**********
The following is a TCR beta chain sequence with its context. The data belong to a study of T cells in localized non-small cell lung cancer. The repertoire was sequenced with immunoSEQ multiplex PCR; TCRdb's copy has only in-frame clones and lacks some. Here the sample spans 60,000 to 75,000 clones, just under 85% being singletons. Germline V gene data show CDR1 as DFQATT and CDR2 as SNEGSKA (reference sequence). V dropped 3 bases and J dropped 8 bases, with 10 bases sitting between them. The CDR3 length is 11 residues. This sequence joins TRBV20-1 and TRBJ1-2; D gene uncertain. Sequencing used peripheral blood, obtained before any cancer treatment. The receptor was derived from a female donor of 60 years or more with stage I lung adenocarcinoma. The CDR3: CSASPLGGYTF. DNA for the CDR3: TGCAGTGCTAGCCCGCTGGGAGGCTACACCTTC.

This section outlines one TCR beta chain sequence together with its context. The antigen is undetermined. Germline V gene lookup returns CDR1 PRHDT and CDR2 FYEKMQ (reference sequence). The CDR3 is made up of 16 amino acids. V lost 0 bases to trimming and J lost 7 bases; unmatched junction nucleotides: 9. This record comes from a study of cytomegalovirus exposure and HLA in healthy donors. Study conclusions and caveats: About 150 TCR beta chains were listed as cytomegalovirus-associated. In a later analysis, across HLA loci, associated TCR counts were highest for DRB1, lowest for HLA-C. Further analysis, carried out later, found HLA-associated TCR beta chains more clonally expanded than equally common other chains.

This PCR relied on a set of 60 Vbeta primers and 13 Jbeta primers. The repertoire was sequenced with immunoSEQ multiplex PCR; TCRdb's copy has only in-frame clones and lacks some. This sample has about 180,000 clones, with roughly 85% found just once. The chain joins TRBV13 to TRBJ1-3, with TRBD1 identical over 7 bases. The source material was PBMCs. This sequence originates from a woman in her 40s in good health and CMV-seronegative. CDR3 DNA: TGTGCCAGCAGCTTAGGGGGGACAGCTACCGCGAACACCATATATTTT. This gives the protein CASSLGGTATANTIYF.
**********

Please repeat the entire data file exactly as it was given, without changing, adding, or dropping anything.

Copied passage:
The following is a TCR beta chain sequence with its context. The data belong to a study of T cells in localized non-small cell lung cancer. The repertoire was sequenced with immunoSEQ multiplex PCR; TCRdb's copy has only in-frame clones and lacks some. Here the sample spans 60,000 to 75,000 clones, just under 85% being singletons. Germline V gene data show CDR1 as DFQATT and CDR2 as SNEGSKA (reference sequence). V dropped 3 bases and J dropped 8 bases, with 10 bases sitting between them. The CDR3 length is 11 residues. This sequence joins TRBV20-1 and TRBJ1-2; D gene uncertain. Sequencing used peripheral blood, obtained before any cancer treatment. The receptor was derived from a female donor of 60 years or more with stage I lung adenocarcinoma. The CDR3: CSASPLGGYTF. DNA for the CDR3: TGCAGTGCTAGCCCGCTGGGAGGCTACACCTTC.

This section outlines one TCR beta chain sequence together with its context. The antigen is undetermined. Germline V gene lookup returns CDR1 PRHDT and CDR2 FYEKMQ (reference sequence). The CDR3 is made up of 16 amino acids. V lost 0 bases to trimming and J lost 7 bases; unmatched junction nucleotides: 9. This record comes from a study of cytomegalovirus exposure and HLA in healthy donors. Study conclusions and caveats: About 150 TCR beta chains were listed as cytomegalovirus-associated. In a later analysis, across HLA loci, associated TCR counts were highest for DRB1, lowest for HLA-C. Further analysis, carried out later, found HLA-associated TCR beta chains more clonally expanded than equally common other chains.

This PCR relied on a set of 60 Vbeta primers and 13 Jbeta primers. The repertoire was sequenced with immunoSEQ multiplex PCR; TCRdb's copy has only in-frame clones and lacks some. This sample has about 180,000 clones, with roughly 85% found just once. The chain joins TRBV13 to TRBJ1-3, with TRBD1 identical over 7 bases. The source material was PBMCs. This sequence originates from a woman in her 40s in good health and CMV-seronegative. CDR3 DNA: TGTGCCAGCAGCTTAGGGGGGACAGCTACCGCGAACACCATATATTTT. This gives the protein CASSLGGTATANTIYF.